by Tom Smith and James Guthrie

When universities propose cutting costs there is little mention of the number of actual people who will lose their jobs as distinct from the administrative convenience of “full-time equivalent” positions

This is particularly egregious given universities are supposed to be teaching the leaders of tomorrow who need great exemplars of ethical conduct. If universities for example, are using casuals as permanent employees to staff the same courses year after year they are making a wrong ethical choice, which may breach labour laws. It is time for university administrators to become beacons of ethical conduct, shining lights for academics, students and the public.

Practice in the Australian public universities is to convert all employee numbers into full-time equivalent staff (FTE) – which is convenient when the number of people who lose work is much larger than positions that are abolished. In Australian universities, casual workers were the first in the university sector to go with the pandemic, with reports thousands of professional and academic staff positions have already been, or will be, eliminated. There were an estimated 100,000 casual, part-time, administrative and research jobs in universities in December 2019 and mass terminations will irrevocably damage Australia’s capacity to teach, research and contribute to the community.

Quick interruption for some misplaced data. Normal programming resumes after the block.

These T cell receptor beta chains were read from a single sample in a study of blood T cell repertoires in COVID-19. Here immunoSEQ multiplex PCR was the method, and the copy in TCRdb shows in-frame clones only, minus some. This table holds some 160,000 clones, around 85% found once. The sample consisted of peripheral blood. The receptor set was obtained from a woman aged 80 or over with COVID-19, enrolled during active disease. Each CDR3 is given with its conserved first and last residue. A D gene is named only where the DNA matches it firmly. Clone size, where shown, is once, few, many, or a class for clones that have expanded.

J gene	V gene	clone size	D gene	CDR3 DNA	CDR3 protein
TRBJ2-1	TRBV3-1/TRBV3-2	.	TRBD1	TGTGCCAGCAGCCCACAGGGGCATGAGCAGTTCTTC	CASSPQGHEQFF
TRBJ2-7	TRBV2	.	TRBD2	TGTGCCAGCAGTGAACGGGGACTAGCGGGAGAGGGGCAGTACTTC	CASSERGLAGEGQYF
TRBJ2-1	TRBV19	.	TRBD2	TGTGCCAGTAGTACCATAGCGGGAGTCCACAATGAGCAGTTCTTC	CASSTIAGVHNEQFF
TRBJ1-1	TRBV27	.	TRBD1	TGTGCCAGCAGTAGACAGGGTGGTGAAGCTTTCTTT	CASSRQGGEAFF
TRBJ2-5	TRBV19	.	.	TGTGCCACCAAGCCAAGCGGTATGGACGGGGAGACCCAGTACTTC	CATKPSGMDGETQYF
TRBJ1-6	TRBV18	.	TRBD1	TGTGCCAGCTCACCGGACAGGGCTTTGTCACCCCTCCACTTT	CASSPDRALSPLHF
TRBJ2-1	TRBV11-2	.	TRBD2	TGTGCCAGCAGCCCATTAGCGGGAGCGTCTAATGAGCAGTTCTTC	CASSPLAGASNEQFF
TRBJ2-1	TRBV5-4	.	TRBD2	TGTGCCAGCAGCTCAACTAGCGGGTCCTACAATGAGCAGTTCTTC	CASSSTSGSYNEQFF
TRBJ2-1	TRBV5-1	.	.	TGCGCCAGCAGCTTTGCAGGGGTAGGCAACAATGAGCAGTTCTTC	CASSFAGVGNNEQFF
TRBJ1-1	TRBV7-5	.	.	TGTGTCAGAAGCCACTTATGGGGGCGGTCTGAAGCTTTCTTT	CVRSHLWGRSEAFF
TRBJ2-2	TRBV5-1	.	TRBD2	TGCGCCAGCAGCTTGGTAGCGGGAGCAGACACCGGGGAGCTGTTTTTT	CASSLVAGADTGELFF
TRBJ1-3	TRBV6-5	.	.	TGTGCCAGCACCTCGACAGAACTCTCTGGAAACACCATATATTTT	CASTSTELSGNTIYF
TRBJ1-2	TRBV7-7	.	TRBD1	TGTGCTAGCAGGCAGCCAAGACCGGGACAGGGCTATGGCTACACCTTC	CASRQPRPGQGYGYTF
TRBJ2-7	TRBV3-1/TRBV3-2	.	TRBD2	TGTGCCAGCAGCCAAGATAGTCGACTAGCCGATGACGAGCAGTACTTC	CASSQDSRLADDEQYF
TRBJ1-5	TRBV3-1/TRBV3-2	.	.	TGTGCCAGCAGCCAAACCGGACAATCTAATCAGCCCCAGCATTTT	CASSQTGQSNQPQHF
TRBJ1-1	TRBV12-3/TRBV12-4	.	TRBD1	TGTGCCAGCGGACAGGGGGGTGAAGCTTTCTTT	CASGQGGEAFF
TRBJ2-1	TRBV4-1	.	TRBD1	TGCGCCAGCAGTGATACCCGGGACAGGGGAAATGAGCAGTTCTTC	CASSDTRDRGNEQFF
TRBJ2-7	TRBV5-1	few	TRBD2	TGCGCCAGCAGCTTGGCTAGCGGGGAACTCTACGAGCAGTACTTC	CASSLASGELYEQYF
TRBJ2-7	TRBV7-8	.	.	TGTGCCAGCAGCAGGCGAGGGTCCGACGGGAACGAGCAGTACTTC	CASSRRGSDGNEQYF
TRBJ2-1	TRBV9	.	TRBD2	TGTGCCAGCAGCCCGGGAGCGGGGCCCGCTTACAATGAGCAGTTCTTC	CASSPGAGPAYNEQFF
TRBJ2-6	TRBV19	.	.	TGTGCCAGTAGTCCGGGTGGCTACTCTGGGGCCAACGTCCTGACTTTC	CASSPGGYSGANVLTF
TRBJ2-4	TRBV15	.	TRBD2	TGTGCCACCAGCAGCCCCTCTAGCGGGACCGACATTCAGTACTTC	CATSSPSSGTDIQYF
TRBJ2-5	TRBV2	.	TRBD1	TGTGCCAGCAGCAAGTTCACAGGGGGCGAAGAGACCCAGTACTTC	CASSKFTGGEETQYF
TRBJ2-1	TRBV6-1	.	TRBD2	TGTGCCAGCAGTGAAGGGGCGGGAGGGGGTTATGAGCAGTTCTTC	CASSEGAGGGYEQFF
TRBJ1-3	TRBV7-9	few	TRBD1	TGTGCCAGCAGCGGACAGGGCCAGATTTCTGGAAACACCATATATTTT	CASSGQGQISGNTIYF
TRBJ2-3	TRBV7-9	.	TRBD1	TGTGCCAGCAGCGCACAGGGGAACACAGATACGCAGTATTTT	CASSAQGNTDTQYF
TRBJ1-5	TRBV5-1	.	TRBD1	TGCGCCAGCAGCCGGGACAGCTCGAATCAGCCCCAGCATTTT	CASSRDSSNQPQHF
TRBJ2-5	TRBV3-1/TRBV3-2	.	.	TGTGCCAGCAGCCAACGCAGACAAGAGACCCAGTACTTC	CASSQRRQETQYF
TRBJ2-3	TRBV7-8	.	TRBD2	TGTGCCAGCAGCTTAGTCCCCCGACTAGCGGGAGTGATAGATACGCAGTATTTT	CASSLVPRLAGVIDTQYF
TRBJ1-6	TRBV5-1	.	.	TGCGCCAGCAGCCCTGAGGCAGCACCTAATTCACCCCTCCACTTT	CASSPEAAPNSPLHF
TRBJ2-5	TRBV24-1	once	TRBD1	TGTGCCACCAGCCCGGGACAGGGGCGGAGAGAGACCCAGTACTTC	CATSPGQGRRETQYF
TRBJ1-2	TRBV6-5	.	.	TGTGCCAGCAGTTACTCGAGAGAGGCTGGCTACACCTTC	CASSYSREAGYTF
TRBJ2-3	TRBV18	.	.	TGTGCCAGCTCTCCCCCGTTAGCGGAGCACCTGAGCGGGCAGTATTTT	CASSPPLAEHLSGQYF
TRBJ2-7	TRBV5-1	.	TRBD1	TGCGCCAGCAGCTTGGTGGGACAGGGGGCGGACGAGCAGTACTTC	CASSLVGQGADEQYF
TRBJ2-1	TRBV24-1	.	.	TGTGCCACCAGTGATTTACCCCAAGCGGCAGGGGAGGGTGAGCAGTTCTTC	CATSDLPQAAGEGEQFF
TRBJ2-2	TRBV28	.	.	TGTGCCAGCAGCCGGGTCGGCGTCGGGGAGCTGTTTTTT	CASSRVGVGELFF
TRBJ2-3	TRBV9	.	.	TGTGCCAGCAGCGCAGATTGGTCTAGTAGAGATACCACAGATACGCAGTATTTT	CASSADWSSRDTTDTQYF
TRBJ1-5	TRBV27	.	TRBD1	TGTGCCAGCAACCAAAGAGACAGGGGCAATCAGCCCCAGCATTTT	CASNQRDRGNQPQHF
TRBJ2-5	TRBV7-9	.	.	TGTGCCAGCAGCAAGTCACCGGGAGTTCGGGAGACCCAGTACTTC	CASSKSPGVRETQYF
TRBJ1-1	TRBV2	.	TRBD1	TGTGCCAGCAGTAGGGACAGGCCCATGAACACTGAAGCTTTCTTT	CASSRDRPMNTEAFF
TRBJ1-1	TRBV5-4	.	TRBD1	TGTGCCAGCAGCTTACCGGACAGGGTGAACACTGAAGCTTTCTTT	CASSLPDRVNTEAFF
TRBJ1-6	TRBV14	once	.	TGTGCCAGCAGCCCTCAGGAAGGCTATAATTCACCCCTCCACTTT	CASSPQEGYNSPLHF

Department of Education Skills and Employment data on Australian public sector university staff and university annual reports disclose these as “full-time equivalent staff” number, not the actual number of employee bodies. How FTES is calculated is not discussed.

But information in university annual reports, charities commission reports, parliamentary evidence and other sources make it possible to estimate the number of people involved.  We use the University of New South Wales as an example to illustrate this.

In July UNSW announced a planned reduction of 493 FTE positions (CMM July 16) cuts planned, including around 260 forced redundancies (CMM September 16), accounting for around 7.5 per cent of staff. The reduction was to help cover a funding shortfall of $370m in 2021. The university also announced it would cut 25 per cent of senior management (16 to 12) in consolidating eight faculties into six.

In the 2019 annual report, UNSW discloses a total staff of 7200, 6700 full-time equivalent. This is only broken down into academic staff and professional staff.

Using the charities commission reports, we constructed the following table for UNSW indicating the number of individuals by employment class. In this case, the actual number of casual employers reported is 12,949, and the full-time equivalent staff is 6800.